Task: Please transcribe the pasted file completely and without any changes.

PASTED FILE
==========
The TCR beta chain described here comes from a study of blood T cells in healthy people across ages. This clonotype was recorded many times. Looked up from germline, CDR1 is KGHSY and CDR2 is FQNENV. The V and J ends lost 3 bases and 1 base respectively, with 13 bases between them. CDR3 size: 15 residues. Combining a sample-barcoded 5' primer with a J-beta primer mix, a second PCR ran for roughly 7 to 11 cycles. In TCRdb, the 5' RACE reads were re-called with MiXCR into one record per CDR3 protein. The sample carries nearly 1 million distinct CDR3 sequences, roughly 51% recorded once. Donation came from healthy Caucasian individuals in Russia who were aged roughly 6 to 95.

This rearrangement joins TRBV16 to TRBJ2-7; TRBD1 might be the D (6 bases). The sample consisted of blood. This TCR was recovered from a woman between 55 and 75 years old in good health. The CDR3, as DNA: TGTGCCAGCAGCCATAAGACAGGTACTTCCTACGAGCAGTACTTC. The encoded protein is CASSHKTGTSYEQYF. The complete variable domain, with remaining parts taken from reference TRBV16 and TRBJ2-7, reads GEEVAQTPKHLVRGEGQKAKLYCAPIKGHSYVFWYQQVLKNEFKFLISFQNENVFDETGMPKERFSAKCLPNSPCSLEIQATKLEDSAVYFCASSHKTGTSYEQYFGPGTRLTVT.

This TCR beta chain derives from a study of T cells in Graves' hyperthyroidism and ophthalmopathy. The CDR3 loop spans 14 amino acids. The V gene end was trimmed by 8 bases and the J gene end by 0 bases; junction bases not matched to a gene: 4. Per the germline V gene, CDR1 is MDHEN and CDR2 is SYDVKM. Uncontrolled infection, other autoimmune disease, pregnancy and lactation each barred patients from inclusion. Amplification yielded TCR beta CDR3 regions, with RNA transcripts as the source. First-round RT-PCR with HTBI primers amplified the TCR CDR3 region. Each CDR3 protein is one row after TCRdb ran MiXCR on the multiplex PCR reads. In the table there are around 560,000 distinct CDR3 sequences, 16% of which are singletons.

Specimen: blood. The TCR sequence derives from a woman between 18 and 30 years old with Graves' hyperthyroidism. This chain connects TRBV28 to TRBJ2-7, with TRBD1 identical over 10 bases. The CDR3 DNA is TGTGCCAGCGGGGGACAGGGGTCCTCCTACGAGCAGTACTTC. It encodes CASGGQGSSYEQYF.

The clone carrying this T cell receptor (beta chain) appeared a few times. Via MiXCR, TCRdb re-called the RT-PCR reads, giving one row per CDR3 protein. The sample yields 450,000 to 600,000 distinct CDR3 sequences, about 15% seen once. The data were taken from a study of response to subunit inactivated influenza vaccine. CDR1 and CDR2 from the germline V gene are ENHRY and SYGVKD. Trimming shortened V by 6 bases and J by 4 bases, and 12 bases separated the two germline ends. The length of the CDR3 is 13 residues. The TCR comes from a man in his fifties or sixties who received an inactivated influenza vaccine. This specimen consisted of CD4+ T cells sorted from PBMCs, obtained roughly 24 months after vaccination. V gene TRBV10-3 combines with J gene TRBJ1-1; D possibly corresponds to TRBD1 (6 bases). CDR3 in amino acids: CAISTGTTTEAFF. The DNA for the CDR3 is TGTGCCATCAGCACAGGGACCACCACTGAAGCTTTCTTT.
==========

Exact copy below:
The TCR beta chain described here comes from a study of blood T cells in healthy people across ages. This clonotype was recorded many times. Looked up from germline, CDR1 is KGHSY and CDR2 is FQNENV. The V and J ends lost 3 bases and 1 base respectively, with 13 bases between them. CDR3 size: 15 residues. Combining a sample-barcoded 5' primer with a J-beta primer mix, a second PCR ran for roughly 7 to 11 cycles. In TCRdb, the 5' RACE reads were re-called with MiXCR into one record per CDR3 protein. The sample carries nearly 1 million distinct CDR3 sequences, roughly 51% recorded once. Donation came from healthy Caucasian individuals in Russia who were aged roughly 6 to 95.

This rearrangement joins TRBV16 to TRBJ2-7; TRBD1 might be the D (6 bases). The sample consisted of blood. This TCR was recovered from a woman between 55 and 75 years old in good health. The CDR3, as DNA: TGTGCCAGCAGCCATAAGACAGGTACTTCCTACGAGCAGTACTTC. The encoded protein is CASSHKTGTSYEQYF. The complete variable domain, with remaining parts taken from reference TRBV16 and TRBJ2-7, reads GEEVAQTPKHLVRGEGQKAKLYCAPIKGHSYVFWYQQVLKNEFKFLISFQNENVFDETGMPKERFSAKCLPNSPCSLEIQATKLEDSAVYFCASSHKTGTSYEQYFGPGTRLTVT.

This TCR beta chain derives from a study of T cells in Graves' hyperthyroidism and ophthalmopathy. The CDR3 loop spans 14 amino acids. The V gene end was trimmed by 8 bases and the J gene end by 0 bases; junction bases not matched to a gene: 4. Per the germline V gene, CDR1 is MDHEN and CDR2 is SYDVKM. Uncontrolled infection, other autoimmune disease, pregnancy and lactation each barred patients from inclusion. Amplification yielded TCR beta CDR3 regions, with RNA transcripts as the source. First-round RT-PCR with HTBI primers amplified the TCR CDR3 region. Each CDR3 protein is one row after TCRdb ran MiXCR on the multiplex PCR reads. In the table there are around 560,000 distinct CDR3 sequences, 16% of which are singletons.

Specimen: blood. The TCR sequence derives from a woman between 18 and 30 years old with Graves' hyperthyroidism. This chain connects TRBV28 to TRBJ2-7, with TRBD1 identical over 10 bases. The CDR3 DNA is TGTGCCAGCGGGGGACAGGGGTCCTCCTACGAGCAGTACTTC. It encodes CASGGQGSSYEQYF.

The clone carrying this T cell receptor (beta chain) appeared a few times. Via MiXCR, TCRdb re-called the RT-PCR reads, giving one row per CDR3 protein. The sample yields 450,000 to 600,000 distinct CDR3 sequences, about 15% seen once. The data were taken from a study of response to subunit inactivated influenza vaccine. CDR1 and CDR2 from the germline V gene are ENHRY and SYGVKD. Trimming shortened V by 6 bases and J by 4 bases, and 12 bases separated the two germline ends. The length of the CDR3 is 13 residues. The TCR comes from a man in his fifties or sixties who received an inactivated influenza vaccine. This specimen consisted of CD4+ T cells sorted from PBMCs, obtained roughly 24 months after vaccination. V gene TRBV10-3 combines with J gene TRBJ1-1; D possibly corresponds to TRBD1 (6 bases). CDR3 in amino acids: CAISTGTTTEAFF. The DNA for the CDR3 is TGTGCCATCAGCACAGGGACCACCACTGAAGCTTTCTTT.